Archives For Good Book

Team of Teams book“Management models based on planning and predicting instead of resilient adaptation to changing circumstances are no longer suited to today’s challenges.” – Walter Isaacson in the forward to Team of Teams by General Stanley  McChrystal.

Walter Isaacson – resilient adaptation

nuggets from “41”

January 5, 2015

Like many of you that love to read, I received some books for Christmas this year – Unbroken and 41Both are excellent books and are worth your time in my opinion.

Unbroken contains some incredible lessons about how your mindset impacts your reaction to your circumstances.

I found 41 to better than I expected. Of course it is a loving portrayal of father by his son made special by the fact that both held the office of President. In addition to the book being written with a warm and genuine tone, it is also filled with little gems of wisdom.

Following are some that I highlighted in the book:

“. . . grace in victory, good sportsmanship in defeat, and a commitment to ‘do your best’ at all times.”

“. . . the measure of a meaningful life was not money, but character.”

“. . . when you give your word, keep it.”

“. . . courage, loyalty, and service.”

“Do your best. Don’t be arrogant. Never complain.”

“He learned the importance of hiring knowledgeable people and listening to their advice, of delegating responsibility and holding people accountable, and of making tough decisions and accepting the consequences.”

There are more, but these especially caught my eye.

May you have a blessed week!


Have you ever been in a situation where you were leading an area in which you had little or no expertise? Where many of your team knew much more about the area/industry than you? How did you handle yourself? What did you do?

For me, except for the first two years of my military life, that has pretty much been the case most of my working life. I now am once again in the situation of leading a team that has much more technical expertise in our area than I do. Fortunately, I have been blessed with a good leadership team who want to be even better. I have learned to choose to trust my team and to do my best to take care of them while they take care of business. Of course, I do learn the technical aspects in each new situation, but it is often the case that I will never catch up to the experts I have led and do lead now. So I have learned to give power away and to take care of my team. So far that has worked for me – not perfectly of course – but it has worked.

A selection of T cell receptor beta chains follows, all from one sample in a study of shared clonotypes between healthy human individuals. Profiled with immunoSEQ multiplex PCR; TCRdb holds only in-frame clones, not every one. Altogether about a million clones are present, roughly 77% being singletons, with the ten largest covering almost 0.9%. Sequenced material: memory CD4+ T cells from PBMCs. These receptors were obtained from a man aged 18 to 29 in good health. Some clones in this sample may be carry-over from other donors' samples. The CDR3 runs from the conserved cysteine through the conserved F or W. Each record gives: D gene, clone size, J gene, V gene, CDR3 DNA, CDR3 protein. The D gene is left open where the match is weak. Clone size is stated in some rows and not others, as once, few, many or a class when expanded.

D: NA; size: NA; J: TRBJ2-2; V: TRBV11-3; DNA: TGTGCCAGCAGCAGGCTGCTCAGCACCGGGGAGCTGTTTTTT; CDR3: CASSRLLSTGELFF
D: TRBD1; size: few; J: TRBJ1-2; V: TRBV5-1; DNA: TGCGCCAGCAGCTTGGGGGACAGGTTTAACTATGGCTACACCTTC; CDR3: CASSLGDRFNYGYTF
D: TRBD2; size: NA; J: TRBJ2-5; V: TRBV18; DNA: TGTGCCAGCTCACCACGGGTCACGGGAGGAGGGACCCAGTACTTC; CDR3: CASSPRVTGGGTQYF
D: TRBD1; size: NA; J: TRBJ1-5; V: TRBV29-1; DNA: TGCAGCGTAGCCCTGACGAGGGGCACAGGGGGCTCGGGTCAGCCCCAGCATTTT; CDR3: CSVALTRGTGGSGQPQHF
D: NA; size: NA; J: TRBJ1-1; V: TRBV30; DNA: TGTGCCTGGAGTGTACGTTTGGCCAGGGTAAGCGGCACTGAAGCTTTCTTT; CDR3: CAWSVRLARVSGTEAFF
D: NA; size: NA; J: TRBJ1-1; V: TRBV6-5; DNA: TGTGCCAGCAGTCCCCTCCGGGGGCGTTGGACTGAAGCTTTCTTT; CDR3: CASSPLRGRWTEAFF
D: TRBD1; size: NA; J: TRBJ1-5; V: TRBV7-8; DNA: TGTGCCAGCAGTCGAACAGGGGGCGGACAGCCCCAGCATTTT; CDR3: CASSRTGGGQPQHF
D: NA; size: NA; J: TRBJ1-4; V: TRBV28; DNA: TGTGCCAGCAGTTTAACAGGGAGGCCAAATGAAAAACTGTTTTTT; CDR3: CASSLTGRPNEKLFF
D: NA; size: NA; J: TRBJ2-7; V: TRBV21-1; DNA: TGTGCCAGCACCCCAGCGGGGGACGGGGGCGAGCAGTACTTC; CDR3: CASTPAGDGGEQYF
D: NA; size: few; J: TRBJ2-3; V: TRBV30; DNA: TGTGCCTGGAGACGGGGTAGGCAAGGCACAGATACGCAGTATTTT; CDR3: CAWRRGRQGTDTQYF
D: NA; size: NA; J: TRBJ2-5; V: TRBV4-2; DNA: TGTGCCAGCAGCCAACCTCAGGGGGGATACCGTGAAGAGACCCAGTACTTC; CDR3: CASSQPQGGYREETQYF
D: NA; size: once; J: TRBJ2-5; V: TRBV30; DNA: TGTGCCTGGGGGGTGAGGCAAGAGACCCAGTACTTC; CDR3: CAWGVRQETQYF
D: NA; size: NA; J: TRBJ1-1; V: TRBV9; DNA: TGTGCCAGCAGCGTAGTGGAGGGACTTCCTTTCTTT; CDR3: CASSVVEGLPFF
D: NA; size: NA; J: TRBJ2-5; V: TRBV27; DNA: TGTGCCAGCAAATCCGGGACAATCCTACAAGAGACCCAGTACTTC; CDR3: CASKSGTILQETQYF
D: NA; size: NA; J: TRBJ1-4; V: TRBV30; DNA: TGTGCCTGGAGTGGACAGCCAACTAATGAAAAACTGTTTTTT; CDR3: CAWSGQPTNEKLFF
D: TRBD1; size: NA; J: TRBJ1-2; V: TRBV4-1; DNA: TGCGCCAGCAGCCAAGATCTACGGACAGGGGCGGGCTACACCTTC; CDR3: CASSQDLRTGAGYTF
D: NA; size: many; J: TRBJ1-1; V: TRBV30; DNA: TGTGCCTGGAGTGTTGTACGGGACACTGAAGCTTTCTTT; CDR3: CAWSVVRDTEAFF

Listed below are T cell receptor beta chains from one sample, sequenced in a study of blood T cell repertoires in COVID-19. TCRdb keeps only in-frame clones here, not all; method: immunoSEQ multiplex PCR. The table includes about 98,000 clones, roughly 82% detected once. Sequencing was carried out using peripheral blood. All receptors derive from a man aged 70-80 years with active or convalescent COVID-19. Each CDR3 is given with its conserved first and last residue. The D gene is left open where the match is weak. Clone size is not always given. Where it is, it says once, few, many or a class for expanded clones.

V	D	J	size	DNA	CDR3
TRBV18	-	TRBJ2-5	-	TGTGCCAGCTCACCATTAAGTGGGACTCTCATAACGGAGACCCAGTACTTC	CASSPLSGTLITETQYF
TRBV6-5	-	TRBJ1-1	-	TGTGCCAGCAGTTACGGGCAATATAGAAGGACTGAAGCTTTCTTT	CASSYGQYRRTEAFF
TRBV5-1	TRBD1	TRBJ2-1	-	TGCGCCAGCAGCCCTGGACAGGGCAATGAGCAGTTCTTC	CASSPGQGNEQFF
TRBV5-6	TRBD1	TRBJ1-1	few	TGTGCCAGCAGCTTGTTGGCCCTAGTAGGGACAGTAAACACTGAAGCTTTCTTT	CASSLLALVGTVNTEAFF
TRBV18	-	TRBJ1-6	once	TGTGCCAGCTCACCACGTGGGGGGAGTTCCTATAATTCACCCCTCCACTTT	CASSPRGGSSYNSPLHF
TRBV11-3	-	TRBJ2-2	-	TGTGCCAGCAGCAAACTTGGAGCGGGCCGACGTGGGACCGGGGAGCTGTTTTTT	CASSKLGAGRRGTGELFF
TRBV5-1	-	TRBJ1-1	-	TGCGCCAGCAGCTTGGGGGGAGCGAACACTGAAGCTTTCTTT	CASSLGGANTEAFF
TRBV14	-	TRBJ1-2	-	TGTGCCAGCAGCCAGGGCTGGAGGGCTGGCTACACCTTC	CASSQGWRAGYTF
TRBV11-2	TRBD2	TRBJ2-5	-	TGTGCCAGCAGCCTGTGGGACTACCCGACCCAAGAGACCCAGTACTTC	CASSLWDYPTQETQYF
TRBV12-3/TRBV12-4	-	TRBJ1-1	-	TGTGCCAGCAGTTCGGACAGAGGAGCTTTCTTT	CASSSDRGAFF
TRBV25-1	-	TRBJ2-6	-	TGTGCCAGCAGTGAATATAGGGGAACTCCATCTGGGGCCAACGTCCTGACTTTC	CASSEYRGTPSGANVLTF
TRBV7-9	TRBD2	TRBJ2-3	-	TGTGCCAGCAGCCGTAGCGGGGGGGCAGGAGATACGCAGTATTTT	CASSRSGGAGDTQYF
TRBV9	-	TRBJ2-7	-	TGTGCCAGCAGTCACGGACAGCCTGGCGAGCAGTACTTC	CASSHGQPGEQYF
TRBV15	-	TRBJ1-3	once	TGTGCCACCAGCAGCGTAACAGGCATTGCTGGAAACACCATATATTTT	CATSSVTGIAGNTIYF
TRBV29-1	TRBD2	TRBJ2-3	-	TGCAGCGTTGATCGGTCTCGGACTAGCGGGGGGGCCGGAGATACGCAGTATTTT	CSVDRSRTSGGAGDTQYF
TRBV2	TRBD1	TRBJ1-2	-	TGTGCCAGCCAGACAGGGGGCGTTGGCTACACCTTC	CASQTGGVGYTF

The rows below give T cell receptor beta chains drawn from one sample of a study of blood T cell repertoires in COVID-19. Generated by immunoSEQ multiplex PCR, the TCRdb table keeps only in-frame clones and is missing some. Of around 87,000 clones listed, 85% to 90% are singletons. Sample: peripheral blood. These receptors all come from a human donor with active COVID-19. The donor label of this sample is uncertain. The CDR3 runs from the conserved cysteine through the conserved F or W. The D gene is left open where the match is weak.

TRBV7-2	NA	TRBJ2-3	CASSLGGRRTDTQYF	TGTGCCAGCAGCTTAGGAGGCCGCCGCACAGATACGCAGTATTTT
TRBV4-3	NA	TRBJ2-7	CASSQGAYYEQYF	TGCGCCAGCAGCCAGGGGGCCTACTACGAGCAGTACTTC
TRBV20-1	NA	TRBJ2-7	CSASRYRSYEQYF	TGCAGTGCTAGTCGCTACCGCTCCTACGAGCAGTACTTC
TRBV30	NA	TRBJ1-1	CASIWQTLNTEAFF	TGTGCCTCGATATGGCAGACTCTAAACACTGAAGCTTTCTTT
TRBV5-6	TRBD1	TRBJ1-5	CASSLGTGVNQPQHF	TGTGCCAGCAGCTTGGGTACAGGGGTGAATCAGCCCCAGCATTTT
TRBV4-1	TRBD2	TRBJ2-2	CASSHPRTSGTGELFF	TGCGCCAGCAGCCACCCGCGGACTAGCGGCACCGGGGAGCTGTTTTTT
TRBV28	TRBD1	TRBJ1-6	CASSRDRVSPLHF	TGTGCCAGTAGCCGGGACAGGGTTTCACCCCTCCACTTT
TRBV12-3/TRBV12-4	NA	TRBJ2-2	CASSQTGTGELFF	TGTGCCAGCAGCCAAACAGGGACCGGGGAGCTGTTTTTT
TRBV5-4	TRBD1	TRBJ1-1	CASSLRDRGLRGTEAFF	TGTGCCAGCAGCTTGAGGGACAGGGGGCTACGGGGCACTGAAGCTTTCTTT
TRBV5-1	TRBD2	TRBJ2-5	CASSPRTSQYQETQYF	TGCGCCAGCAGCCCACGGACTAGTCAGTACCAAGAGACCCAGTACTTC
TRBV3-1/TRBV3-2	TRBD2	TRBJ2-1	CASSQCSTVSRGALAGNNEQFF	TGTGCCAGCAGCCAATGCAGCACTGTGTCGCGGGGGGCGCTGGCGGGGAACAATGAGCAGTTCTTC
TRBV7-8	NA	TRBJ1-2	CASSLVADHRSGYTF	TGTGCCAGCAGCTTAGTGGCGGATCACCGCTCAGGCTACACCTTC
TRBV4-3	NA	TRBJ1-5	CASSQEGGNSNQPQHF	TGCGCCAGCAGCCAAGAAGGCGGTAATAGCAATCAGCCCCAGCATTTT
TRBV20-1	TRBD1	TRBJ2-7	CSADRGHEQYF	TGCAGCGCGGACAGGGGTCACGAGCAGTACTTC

One of the best books on this subject, in my opinion, is L. David Marquet’s Turn the Ship Around. Following is  TEDx Talk by David Marquet – it’s worth watching if you are interested in a better way of leading others.

keep it simple

November 18, 2013

Good Monday morning to you!

Do you ever get tired of “business-speak” or “ministry-speak”? The cliches, the code words, sound–bite type phrases, and acronyms? At first they sound impressive – at least we think they do, but after a bit we realize that we don’t really know what they mean. Even when we are saying them, we don’t know what they mean.

Simple BookMaybe it’s time to start getting simple in our communications and start using plain English to communicate. In the book Simple, the authors recommend speaking as if you were explaining something to Aunt Edna. How would you explain your ministry or business to your favorite aunt – especially if they have no experience in your field?

When you communicate, talk to your favorite aunt. Use plain words and a warm conversational tone.

Here are a few suggestions from the authors:

– Short sentences.

– Simple, everyday words in place of jargon or technical terms.

– The use of personal pronouns such as ‘I’ and ‘you.’

– Active rather than passive verbs.

– And – as an added touch – humor, grace, or anything to break the tedium.

Keep it simple and communicate powerfully.

Peace and grace to you,



Good morning – looks like it is going to be a beautiful day here in northeast Indiana. Finally looking like spring.

I have been enjoying a good book called Creative Intelligence by Bruce Nussbaum. One thing that has struck me so far is his creative intelligencediscussion on framing and reframing. Essentially framing is how we look at things – our lives for instance. We all have a set of lenses through which we interpret the world and many times those lenses are “out of focus”.

His key point is that we have the power to change those lenses. We have the ability to “reframe” ourselves and to see ourselves behaving in alternative ways. reframing is about breaking your routine. He goes on to talk about how our frames of engagement are shifting from passive to active, transactional to relational, and impersonal to very personal. You can change the way you see the world, how you connect with people and how you think about the future.So often we are so used to looking at the world in a certain way that we become blind to the possibility of something we can’t even imagine yet.

He has some questions he recommends you ask to help you in reframing so that you can see new opportunities:

What’s really going on?

How did we get here?

Why are things the way they are?

What if things were different?

Some good questions to help you to start thinking differently about your situation and your life and to start seeing new possibilities.

Hope your week gets off to a great start today!